- Pinch of kosher salt
- 2 tablespoons cold butter, cut into tiny pieces
- 1 1/2 cups all-purpose, unbleached flour
- 1 tablespoon granulated sugar
- 1/2 teaspoon salt
- 3 teaspoons baking powder
- 6 tablespoons cold, salted butter
- 1/2 cup plus 1 tablespoon milk
- 2 tablespoons granulated sugar
- 1 teaspoon ground cinnamon
- 2 tablespoons melted butter
Preheat oven to 400 degrees Fahrenheit. Place a rack at oven center and another below it with a baking sheet on it to catch drips.
- PEACH FILLING: Stir together peaches and lemon juice in a bowl. Tip into an ungreased 9-inch square baking pan and sprinkle with sugar. Dot evenly with pieces of butter. Set aside.
- BISCUIT DOUGH: Stir together flour, sugar, salt, and baking powder in a medium bowl or food processor bowl. Using a food processor or a pastry blender, cut butter into flour mixture until it resembles cornmeal. Slowly add milk, pulsing if using a food processor, or stirring right along with the pastry blender, until the dough comes together. On a floured board, or counter, knead it briefly until the dough holds together and is smooth. Pat out until large enough to get about 6 -7 2-3-inch circles out of the dough. Using a floured round cookie cutter or cup, cut into 6-7 circles. Re-roll or pat out again and cut out the last one or two. (Alternately, you can pat or roll out the dough to one square piece the size of the pan and place it on top of the fruit filling.)
- TOPPING: Stir together the topping of sugar and cinnamon in a small cup. Sprinkle the biscuits with the cinnamon sugar. Drizzle the biscuits evenly and gently with the melted butter.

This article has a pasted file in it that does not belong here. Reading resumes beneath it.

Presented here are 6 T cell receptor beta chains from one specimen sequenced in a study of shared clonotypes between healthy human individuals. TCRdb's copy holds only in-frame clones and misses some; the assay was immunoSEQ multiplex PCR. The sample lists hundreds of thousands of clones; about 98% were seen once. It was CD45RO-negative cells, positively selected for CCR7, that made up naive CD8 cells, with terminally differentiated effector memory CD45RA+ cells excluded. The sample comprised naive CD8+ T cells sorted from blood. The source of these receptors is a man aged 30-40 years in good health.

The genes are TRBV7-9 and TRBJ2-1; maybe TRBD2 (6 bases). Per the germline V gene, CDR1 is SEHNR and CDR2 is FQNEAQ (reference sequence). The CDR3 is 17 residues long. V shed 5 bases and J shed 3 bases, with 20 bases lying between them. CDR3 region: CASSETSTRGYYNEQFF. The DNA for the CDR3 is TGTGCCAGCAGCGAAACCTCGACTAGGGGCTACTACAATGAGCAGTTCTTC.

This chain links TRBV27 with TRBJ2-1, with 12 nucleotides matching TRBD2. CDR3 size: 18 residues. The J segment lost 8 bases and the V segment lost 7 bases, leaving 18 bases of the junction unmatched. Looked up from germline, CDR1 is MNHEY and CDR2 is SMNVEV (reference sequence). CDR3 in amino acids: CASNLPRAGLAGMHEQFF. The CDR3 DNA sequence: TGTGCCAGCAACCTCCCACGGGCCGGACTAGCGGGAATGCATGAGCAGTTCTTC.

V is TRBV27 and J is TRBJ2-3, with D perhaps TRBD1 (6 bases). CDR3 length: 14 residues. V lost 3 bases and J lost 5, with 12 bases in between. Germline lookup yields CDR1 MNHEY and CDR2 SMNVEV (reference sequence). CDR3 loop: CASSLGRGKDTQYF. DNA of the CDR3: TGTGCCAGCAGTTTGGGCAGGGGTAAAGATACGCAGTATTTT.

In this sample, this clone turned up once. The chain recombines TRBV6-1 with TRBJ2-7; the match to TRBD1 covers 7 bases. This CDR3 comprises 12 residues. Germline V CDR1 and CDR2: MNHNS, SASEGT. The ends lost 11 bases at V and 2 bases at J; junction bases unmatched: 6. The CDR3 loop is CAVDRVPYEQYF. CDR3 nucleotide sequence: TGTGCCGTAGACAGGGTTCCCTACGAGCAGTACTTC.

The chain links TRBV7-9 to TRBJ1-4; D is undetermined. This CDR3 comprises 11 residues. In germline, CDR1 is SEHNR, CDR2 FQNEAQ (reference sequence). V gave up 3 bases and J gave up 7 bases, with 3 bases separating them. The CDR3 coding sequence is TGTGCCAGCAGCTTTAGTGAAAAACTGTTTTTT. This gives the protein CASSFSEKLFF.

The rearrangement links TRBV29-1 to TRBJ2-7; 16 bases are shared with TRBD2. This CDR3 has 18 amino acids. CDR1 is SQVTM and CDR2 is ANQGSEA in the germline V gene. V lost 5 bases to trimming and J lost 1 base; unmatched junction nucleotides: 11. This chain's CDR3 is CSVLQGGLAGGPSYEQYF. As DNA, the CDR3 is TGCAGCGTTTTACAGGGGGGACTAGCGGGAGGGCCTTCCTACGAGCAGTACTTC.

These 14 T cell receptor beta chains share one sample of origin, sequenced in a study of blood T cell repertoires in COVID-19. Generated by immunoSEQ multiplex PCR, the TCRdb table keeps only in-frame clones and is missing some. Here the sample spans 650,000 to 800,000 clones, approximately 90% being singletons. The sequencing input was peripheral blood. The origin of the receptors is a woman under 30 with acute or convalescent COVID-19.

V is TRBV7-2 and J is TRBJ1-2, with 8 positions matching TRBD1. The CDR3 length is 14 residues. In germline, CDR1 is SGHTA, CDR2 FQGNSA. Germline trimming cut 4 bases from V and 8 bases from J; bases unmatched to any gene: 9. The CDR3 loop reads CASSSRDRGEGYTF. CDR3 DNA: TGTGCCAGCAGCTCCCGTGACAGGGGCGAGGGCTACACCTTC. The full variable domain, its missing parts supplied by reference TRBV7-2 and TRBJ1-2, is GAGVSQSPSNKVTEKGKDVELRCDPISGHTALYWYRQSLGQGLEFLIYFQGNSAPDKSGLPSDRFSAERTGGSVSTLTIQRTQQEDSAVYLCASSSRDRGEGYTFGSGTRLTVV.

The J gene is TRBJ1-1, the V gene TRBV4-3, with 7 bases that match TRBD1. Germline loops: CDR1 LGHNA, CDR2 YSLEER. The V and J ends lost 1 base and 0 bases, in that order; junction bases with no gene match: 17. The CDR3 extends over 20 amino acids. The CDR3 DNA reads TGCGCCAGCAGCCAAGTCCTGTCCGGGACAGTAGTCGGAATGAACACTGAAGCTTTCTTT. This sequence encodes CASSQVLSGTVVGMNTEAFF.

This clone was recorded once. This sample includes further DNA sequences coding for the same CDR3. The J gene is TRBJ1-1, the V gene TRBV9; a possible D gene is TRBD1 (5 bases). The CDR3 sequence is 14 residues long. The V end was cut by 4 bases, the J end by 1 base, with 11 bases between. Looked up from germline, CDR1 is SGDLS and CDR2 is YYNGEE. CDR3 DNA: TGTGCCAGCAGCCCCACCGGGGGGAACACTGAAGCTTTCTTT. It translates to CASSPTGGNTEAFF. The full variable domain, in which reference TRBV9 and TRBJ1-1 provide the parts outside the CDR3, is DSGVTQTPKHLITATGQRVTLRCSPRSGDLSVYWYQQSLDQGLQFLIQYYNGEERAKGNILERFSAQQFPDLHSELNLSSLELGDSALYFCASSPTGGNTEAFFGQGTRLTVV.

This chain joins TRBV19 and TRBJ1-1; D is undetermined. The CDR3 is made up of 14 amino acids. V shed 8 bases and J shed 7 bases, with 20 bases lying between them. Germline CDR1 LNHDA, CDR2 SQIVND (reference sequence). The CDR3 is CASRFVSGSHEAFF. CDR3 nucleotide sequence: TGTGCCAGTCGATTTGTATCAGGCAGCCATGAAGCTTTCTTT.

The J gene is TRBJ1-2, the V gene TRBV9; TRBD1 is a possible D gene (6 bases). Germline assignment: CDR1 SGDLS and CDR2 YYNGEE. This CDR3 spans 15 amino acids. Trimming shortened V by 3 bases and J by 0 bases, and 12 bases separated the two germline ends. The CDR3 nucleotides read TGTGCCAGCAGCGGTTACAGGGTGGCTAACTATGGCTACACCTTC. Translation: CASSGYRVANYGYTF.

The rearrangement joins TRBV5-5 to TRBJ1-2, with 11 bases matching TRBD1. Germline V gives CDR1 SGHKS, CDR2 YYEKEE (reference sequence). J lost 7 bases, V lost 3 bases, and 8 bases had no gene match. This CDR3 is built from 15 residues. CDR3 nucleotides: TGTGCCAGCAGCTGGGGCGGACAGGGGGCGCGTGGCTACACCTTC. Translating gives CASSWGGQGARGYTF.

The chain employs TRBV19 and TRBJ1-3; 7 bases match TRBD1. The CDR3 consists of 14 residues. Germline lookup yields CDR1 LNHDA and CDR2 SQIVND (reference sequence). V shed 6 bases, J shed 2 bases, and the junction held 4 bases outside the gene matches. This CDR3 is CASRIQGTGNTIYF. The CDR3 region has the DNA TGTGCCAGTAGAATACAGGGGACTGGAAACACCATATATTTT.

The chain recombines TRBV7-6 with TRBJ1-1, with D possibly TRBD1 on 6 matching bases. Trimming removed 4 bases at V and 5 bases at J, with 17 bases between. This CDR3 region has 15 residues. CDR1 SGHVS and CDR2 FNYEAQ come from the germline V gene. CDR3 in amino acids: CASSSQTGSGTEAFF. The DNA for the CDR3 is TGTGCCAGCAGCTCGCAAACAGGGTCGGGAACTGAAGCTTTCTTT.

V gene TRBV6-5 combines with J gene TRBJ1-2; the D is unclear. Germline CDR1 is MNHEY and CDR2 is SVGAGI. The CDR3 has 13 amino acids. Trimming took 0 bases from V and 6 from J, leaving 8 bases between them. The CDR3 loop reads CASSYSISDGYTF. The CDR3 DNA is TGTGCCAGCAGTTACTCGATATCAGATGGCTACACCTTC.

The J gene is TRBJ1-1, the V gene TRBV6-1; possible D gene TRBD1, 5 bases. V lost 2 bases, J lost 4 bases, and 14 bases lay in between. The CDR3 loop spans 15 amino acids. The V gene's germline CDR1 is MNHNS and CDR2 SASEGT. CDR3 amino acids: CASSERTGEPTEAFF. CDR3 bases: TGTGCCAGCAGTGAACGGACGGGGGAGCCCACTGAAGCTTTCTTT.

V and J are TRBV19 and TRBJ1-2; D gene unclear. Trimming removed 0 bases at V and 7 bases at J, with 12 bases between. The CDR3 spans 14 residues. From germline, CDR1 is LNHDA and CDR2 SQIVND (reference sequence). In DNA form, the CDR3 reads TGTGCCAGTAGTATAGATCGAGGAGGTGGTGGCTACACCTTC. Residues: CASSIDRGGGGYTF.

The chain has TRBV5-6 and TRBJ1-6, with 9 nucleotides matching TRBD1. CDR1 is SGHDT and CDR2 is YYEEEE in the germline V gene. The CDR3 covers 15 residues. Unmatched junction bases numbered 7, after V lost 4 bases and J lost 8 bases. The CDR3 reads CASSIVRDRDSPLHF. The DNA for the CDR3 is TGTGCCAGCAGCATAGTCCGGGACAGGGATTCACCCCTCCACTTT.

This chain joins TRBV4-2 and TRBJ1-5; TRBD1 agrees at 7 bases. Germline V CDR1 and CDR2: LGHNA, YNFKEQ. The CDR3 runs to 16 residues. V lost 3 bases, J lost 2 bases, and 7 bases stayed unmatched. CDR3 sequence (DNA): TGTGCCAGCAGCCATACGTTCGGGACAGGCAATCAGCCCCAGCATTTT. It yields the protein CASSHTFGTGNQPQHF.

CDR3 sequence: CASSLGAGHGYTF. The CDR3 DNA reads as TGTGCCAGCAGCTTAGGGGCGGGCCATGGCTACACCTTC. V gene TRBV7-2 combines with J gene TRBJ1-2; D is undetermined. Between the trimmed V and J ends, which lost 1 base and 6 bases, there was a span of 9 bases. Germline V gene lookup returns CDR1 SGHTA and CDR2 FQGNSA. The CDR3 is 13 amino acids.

- BAKE: until bubbling and golden-brown crispy– about 30 minutes. Let cool on a rack at least 10 minutes to let the cobbler set before cutting and serving with vanilla OR my homemade Armagnac ice cream (recipe below). Best served warm, but scrumptious at room temperature or cold from fridge with a big cup of hot coffee come morning .
*TO BLANCH, PEEL, AND SLICE PEACHES: Bring a 3-quart pot of water to boil and dip clean peaches, one or two at a time, into the water for about a minute. Remove to a cooling rack or cutting board. Peel, using a knife, pit, and slice on a cutting board.
Storage: Store at room temperature, covered for 2 days except in hottest, most humid weather when the wrapped cobbler should go into the fridge after serving. Cobbler will keep in the refrigerator up to 3 days and doubled-wrapped in the freezer for 3-4 months. Defrost overnight in fridge and warm in 350 degrees oven for 20 -30 or until hot.
Baker’s Note: If your peaches aren’t really up to par, add a tiny pinch of ground mace to them.
HOMEMADE ARMAGNAC ICE CREAM
makes approximately 1 1/2 quarts
- 1 cup whole milk
- 3/4 cup sugar
- 1/8 teaspoon kosher salt
- 2 cups heavy cream
- 1/4 cup Armagnac or any Brandy
Stir together all ingredients. Refrigerate 8 hours or overnight. Freeze in ice cream freezer according to freezer instructions. Will make very soft ice cream. If you like a harder dessert, make early, place in a freezer-safe container, and freezer for 2 hours or more.
IF YOU LIKE THIS, YOU MIGHT LIKE MY…
Have lots of any kind of fruit??? Make some cobbler for fall dinners or even for Thanksgiving!
Have a few baking pans? (No? Buy some disposable pans at the store.) Make cobblers, double wrap in plastic and foil, and freeze for 3-4 months. For 9×12-sized cobblers, check out Melissa Clark’s New York Times recipe, FRUIT COBBLER WITH ANY FRUIT.
I’m a faithful person, so I’ll look toward for peace in our world as I close. Last week, we were holding our breaths over the possibility of nuclear war and this week our country has unraveled spiritually, emotionally, and politically over the attack at Charlottesville–even as all of North Korea’s diplomats have been recalled to North Korea.
Just now, as I posted, I see reports of a horrific terrorist attack in Barcelona, a much-loved city of my heart. Tears.
Cook for someone; it’s a very positive and peaceful thing to do in our world.
So: Sing a new song; make a new cobbler,